4. Implementation of overall research procedure

The overall research procedure in the previous section is applied to the JSC. 51 LSS projects were conducted between March of 2009 and December of 2011. Of that total, 30 projects were for process improvement. Project leads, Black Belts, Green Belts of these events were asked to participate in the questionnaires and surveys. All data was gathered during the normal course of operations. Participants were sent an email containing either a questionnaire or survey depending on their participation in the project. All information was gathered between September 2012 and December 2012. While JSC management supported the effort, no direction was given to event participants requiring them to submit responses. The timing of the data gathering could pose a bias in the study. Some of the responses were for projects conducted over a year ago.

4.1. AHP questionnaire

To identify and prioritize the CSFs, a macro enabled Excel® spreadsheet was developed establishing a pair-wise comparison matrix of the 14 CSFs. The spreadsheet is coded to accept a value or judgment in a cell based on the AHP rating scale and automatically inserts the reciprocal value in the corresponding cell. The spreadsheet calculates the priority vector and eigenvalue as the participant completes the form as well as CR. All cells other than those requiring input by the participant were locked. The spreadsheet was sent to a total of 67 civil servants and contractor Black Belts across JSC with a request to complete and return within a week. They were instructed to maintain CR value less than or equal to 10% while they rate the CSFs based on their expert perception of its importance in the success of a LSS project. Thirty-three forms were returned and evaluated. The ratings from each Black Belt were totaled and averaged across the comparison matrix to create a prioritized ranking of each CSF. Table 4 displays the final ranking of the CSFs. The calculated CR for the matrix result was 0.071. Therefore the judgments are considered trustworthy and reliable. As noted above, DEA loses some of its power when too many inputs and outputs are used. To solve this, a decision was made to use the top 70 percentile of the CSFs in the DEA model. The bold type in Table 4 indicates the resultant set of CSFs used in the subsequent survey.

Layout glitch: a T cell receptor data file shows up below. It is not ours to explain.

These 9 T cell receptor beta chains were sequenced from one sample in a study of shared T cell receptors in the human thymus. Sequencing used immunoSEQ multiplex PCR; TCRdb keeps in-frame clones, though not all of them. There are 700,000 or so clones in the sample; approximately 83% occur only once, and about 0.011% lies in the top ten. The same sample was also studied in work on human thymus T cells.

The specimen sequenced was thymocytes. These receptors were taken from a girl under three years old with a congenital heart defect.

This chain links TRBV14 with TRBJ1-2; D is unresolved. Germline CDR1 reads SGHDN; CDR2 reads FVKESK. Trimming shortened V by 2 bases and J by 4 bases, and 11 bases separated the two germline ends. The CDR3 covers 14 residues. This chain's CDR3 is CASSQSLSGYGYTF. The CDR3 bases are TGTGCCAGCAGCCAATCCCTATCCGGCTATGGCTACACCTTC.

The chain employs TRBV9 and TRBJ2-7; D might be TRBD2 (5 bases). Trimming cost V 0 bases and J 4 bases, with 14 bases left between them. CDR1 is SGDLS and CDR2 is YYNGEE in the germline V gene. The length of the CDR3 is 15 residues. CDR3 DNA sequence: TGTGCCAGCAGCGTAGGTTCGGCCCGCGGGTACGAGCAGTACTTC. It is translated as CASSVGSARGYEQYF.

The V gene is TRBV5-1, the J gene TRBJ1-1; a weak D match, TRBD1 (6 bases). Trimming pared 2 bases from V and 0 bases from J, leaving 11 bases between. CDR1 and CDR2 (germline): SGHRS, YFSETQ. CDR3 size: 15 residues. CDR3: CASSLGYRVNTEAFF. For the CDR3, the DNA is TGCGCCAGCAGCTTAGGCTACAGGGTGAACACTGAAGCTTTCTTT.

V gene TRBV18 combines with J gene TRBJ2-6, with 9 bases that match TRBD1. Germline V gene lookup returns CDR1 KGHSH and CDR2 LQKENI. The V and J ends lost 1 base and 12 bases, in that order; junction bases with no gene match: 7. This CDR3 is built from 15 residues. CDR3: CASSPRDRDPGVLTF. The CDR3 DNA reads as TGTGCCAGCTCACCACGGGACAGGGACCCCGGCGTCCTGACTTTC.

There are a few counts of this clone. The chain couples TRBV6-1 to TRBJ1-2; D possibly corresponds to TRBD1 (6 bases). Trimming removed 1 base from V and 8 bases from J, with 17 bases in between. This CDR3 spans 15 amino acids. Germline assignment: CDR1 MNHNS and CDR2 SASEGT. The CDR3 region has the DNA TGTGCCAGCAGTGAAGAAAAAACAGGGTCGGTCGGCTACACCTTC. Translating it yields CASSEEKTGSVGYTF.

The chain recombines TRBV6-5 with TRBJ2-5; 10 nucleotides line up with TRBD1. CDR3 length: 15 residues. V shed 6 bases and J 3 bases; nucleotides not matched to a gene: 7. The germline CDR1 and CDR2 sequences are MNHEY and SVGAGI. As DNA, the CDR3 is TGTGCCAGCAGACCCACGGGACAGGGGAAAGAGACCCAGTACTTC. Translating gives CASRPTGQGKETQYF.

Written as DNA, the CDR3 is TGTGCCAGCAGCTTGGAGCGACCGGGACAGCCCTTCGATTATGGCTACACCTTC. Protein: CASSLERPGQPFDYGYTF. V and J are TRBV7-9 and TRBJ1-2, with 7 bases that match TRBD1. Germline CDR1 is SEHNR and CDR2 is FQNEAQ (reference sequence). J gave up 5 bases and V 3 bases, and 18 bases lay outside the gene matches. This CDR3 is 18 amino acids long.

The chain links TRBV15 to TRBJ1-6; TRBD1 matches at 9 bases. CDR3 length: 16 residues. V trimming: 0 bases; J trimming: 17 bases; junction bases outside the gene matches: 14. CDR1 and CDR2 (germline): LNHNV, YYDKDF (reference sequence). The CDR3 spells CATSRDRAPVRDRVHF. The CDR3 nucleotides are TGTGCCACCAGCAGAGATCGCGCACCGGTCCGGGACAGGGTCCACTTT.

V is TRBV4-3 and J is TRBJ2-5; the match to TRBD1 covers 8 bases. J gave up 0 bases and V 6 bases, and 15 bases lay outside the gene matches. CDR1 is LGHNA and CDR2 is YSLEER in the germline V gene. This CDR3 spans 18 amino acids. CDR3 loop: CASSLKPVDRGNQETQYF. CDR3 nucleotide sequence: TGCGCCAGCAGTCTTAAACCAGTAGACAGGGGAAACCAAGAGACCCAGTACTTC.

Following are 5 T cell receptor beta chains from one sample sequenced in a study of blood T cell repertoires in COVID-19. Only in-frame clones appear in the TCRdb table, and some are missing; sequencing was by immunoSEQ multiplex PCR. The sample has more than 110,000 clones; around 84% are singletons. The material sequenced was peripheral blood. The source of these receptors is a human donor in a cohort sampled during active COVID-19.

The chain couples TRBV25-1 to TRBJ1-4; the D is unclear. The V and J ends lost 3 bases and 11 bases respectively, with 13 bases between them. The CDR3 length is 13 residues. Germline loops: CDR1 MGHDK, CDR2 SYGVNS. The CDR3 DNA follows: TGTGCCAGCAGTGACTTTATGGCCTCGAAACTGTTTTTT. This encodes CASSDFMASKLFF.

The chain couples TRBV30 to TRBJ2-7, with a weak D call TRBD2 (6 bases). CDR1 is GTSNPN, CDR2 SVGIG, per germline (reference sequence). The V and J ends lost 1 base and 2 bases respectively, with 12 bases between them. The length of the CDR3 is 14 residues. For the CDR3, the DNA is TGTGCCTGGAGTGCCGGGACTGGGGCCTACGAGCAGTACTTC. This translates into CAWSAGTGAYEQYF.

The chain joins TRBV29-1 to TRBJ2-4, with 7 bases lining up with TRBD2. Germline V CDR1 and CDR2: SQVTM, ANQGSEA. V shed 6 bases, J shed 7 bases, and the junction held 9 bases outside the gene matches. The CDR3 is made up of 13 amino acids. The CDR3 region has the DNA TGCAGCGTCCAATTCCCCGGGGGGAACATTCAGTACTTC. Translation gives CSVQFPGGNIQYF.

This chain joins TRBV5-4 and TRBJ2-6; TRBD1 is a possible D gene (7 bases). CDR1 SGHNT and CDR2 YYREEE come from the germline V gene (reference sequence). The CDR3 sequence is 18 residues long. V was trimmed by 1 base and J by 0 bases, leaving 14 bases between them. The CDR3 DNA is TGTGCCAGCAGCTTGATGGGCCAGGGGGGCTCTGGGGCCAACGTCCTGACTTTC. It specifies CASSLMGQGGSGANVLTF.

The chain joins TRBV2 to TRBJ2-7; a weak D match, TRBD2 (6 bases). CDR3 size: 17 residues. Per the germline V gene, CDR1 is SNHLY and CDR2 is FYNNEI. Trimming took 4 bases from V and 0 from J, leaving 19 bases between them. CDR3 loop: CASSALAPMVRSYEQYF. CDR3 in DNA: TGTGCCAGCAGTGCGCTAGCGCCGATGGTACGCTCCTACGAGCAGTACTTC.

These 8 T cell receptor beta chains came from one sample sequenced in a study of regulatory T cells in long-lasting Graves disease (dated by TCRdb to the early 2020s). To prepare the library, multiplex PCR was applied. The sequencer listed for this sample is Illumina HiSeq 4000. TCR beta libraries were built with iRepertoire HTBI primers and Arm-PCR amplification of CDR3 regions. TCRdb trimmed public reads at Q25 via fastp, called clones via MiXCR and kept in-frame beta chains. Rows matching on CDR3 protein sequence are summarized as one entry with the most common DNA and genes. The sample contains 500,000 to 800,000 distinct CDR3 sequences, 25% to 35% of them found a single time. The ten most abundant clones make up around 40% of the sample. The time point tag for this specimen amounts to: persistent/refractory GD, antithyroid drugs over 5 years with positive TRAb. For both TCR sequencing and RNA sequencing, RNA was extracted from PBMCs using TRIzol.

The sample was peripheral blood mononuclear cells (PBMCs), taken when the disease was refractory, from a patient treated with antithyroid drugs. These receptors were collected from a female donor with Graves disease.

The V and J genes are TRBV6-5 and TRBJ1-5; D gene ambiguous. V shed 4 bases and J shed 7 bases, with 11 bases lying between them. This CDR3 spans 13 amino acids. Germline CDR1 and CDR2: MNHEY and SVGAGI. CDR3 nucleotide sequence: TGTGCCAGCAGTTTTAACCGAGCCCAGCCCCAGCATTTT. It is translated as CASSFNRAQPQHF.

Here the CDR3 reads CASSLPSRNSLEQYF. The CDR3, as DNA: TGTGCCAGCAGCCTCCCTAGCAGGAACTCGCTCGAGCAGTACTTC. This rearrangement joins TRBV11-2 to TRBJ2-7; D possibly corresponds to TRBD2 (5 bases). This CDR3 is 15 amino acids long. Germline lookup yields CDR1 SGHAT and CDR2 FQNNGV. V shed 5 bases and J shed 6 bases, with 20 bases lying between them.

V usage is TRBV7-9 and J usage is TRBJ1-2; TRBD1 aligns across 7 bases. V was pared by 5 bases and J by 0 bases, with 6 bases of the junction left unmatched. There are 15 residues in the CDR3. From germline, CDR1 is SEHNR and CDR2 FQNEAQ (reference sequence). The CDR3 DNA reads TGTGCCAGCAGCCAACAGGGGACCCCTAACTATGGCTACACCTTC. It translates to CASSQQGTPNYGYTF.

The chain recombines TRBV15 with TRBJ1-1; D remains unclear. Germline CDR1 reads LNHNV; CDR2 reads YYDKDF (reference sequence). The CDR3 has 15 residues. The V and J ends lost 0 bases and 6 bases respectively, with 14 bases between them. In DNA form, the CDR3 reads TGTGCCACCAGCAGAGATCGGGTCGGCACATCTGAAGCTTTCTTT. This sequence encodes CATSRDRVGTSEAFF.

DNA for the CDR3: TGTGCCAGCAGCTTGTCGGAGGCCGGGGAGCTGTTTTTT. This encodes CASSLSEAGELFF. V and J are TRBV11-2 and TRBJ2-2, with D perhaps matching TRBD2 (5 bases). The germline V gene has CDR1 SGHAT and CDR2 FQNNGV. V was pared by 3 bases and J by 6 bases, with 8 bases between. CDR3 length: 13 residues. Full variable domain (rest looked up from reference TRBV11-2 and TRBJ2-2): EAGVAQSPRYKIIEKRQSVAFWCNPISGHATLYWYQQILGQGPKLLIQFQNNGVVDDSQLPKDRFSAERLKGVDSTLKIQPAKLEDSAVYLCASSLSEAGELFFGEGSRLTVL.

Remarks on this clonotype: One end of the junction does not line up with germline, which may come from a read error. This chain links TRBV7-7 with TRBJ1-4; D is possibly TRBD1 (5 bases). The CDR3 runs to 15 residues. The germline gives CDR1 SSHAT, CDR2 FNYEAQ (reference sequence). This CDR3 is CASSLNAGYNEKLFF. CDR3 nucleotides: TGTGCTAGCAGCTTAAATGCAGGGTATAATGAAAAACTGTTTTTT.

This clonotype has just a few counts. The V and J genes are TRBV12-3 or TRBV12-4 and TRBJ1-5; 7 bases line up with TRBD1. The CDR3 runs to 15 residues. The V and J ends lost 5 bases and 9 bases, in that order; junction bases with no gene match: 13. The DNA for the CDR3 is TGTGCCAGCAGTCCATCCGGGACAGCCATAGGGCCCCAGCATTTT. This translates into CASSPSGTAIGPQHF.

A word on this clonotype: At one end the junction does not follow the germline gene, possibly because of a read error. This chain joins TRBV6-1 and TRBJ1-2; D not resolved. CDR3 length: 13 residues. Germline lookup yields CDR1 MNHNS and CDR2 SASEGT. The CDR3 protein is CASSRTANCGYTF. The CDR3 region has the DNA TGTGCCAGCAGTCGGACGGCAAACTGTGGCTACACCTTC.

CSF

AHP Rating

1. Project execution and follow up of results

16.4%

2. Top management’s commitment and participation

14.9%

3. Business strategy based on customer demands

13.2%

4. Investment of essential resources

10.9%

5. The use of data analysis with data that is easily obtainable

7.4%

6. Attention given to both long and short term targets

7.0%

7. Investment and training framework for trainers and mentors

5.9%

8. Project aligns with JSC's and/or Directorate business strategy

5.6%

9. Cooperation and communication

5.6%

10. Establishment of the Lean Six Sigma Framework

4.3%

11. Utilization of Lean Six Sigma tools

3.1%

12. Efficacy of training material

2.3%

13. Incentive / Reward system

1.8%

14. Coordination with knowledge management system

1.6%

Overall Consistency Index:

7.1%

Table 4. Final CSF ranking

4.2.1. CSF Input measure survey

Upon identifying the top CSFs, the following survey in Table 5 was sent out to quantify the level of each CSF. The survey consisted of 6 critical success factors with 5 items each, a total of 30 questions. A Likert scale of 1 to 5 was used with a score of 1 for “Not at All” and 5 for “Always”. The survey validation was done by the Cronbach’s Alpha test.

As previously described, surveys representing 18 projects were returned by the Project Lead, Green Belt or both in the time frame required. The survey validation was tested with the Cronbach alpha coefficient, with an overall result of 0.8976. The Cronbach alpha coefficient value for each CSF was also larger than 0.89 for all CSFs, indicating that the questionnaire is reliable. Using the Likert scale described above, participants entered a value for each set of questions per CSF. The questions were designed to gauge the CSF level the survey participants observed within their organization.

The scores for each CSF were averaged and divided by 5, the maximum Likert value, to derive a percentage ranking. Table 6 illustrates the survey results from one project. In this particular organization, it is observed that business strategy that focuses on customer demand (CSF3) and a willingness to invest in resources (CSF4) are high, however top management commitment (CSF2) is below 70%, which could possibly explain why project execution and follow up of results is below 50%. If top management is not fully committed, then why should project leads expend resources on execution and follow up. The calculated levels of the CSF for each project will be used as the input values for the DEA model.